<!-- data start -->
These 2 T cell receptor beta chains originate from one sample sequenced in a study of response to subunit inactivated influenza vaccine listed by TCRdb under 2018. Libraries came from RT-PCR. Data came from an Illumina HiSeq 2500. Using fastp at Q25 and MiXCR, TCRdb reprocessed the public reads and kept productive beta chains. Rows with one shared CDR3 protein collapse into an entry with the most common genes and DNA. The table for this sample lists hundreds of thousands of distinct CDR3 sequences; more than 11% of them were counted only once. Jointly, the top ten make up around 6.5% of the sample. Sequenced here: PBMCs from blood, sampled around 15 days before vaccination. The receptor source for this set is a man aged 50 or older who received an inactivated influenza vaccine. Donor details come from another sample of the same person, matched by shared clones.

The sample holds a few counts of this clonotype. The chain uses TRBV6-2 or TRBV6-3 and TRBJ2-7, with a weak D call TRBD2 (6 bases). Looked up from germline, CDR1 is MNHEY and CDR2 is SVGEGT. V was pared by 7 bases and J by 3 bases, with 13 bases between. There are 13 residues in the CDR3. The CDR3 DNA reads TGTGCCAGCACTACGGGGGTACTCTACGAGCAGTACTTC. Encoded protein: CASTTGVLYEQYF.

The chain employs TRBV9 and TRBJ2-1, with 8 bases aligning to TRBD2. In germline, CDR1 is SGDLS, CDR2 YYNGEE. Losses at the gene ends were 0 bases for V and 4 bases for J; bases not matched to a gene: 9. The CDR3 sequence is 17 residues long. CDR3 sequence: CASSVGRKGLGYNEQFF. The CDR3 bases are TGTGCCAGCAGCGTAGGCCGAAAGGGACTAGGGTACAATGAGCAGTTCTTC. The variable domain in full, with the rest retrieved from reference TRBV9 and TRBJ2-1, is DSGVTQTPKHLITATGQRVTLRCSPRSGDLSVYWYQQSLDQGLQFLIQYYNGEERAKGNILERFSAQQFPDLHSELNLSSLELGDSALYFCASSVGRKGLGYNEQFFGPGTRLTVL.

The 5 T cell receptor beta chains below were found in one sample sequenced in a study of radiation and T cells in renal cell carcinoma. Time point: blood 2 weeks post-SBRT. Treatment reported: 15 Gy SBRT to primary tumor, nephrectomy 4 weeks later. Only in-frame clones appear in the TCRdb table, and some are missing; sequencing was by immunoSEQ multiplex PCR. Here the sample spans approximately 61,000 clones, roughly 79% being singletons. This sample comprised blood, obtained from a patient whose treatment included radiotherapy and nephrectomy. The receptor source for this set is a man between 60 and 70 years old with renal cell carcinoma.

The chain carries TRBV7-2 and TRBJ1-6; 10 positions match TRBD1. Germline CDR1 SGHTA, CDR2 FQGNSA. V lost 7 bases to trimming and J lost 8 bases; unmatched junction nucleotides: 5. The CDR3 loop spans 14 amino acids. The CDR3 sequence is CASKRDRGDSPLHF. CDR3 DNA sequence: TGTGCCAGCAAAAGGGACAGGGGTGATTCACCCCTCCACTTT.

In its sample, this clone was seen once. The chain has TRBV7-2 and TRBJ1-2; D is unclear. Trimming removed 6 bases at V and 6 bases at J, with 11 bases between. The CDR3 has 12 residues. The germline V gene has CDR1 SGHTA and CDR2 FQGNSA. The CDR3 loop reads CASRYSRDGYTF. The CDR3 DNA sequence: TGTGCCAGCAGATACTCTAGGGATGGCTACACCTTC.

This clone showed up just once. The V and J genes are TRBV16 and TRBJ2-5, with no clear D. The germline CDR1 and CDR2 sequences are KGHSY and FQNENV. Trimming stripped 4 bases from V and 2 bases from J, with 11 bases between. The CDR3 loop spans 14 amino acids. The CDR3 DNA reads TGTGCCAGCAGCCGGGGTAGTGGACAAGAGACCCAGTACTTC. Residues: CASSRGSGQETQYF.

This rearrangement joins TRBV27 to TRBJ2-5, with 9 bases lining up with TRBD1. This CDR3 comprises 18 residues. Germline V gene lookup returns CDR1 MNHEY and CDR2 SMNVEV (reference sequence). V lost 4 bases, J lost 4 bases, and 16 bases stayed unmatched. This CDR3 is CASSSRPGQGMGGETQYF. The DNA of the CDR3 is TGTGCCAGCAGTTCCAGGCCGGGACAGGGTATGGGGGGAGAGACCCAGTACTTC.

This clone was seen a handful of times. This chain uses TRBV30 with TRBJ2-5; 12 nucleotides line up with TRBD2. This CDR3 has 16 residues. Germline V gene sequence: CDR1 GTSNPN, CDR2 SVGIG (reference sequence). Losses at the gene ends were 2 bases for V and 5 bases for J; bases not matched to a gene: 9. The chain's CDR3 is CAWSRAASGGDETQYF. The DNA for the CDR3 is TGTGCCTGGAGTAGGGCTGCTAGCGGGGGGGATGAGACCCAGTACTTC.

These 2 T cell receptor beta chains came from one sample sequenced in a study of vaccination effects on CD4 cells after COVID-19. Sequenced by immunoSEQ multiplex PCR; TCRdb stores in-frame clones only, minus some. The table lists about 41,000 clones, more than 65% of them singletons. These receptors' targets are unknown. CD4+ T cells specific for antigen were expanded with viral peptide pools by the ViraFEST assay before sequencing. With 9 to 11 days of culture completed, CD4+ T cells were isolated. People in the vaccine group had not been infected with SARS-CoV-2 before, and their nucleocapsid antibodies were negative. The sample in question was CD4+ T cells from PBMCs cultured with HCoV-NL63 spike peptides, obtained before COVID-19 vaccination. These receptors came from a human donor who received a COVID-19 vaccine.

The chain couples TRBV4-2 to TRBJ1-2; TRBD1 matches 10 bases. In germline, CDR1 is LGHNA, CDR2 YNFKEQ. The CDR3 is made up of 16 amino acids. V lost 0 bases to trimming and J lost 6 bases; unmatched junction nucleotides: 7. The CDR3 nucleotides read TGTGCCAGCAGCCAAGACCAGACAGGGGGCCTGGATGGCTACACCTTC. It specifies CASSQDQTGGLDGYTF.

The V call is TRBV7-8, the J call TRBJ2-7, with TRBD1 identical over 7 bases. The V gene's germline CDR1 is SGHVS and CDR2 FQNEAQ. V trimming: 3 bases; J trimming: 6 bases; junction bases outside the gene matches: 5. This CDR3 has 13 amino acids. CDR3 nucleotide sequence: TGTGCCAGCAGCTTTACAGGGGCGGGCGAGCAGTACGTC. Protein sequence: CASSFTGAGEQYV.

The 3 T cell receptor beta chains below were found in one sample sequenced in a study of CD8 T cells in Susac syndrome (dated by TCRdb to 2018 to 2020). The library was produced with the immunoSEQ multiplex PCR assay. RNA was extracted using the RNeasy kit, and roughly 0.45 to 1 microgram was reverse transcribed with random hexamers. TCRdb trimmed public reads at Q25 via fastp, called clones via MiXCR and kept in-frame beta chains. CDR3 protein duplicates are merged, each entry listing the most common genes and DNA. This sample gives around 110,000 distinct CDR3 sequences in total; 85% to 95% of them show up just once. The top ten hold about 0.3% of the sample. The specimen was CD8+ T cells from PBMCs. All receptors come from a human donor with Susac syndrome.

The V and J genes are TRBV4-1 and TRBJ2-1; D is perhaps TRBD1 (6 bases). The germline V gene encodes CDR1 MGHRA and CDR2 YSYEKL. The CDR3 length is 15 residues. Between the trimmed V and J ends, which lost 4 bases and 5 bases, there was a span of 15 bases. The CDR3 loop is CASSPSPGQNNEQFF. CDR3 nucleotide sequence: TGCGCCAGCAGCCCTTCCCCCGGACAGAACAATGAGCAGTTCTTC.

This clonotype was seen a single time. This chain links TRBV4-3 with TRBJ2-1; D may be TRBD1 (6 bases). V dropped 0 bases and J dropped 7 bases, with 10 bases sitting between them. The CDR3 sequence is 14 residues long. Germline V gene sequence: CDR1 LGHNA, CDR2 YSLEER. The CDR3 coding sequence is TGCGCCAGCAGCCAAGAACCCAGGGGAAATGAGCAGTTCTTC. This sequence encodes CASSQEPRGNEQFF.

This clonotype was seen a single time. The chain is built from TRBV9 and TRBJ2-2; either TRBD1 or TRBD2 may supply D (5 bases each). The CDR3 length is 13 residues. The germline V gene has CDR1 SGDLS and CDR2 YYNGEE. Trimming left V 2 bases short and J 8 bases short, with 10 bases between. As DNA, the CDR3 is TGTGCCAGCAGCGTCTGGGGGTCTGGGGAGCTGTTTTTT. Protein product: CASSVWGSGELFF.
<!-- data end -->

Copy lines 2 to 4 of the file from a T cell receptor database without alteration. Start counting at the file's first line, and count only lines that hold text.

The sample holds a few counts of this clonotype. The chain uses TRBV6-2 or TRBV6-3 and TRBJ2-7, with a weak D call TRBD2 (6 bases). Looked up from germline, CDR1 is MNHEY and CDR2 is SVGEGT. V was pared by 7 bases and J by 3 bases, with 13 bases between. There are 13 residues in the CDR3. The CDR3 DNA reads TGTGCCAGCACTACGGGGGTACTCTACGAGCAGTACTTC. Encoded protein: CASTTGVLYEQYF.

The chain employs TRBV9 and TRBJ2-1, with 8 bases aligning to TRBD2. In germline, CDR1 is SGDLS, CDR2 YYNGEE. Losses at the gene ends were 0 bases for V and 4 bases for J; bases not matched to a gene: 9. The CDR3 sequence is 17 residues long. CDR3 sequence: CASSVGRKGLGYNEQFF. The CDR3 bases are TGTGCCAGCAGCGTAGGCCGAAAGGGACTAGGGTACAATGAGCAGTTCTTC. The variable domain in full, with the rest retrieved from reference TRBV9 and TRBJ2-1, is DSGVTQTPKHLITATGQRVTLRCSPRSGDLSVYWYQQSLDQGLQFLIQYYNGEERAKGNILERFSAQQFPDLHSELNLSSLELGDSALYFCASSVGRKGLGYNEQFFGPGTRLTVL.

The 5 T cell receptor beta chains below were found in one sample sequenced in a study of radiation and T cells in renal cell carcinoma. Time point: blood 2 weeks post-SBRT. Treatment reported: 15 Gy SBRT to primary tumor, nephrectomy 4 weeks later. Only in-frame clones appear in the TCRdb table, and some are missing; sequencing was by immunoSEQ multiplex PCR. Here the sample spans approximately 61,000 clones, roughly 79% being singletons. This sample comprised blood, obtained from a patient whose treatment included radiotherapy and nephrectomy. The receptor source for this set is a man between 60 and 70 years old with renal cell carcinoma.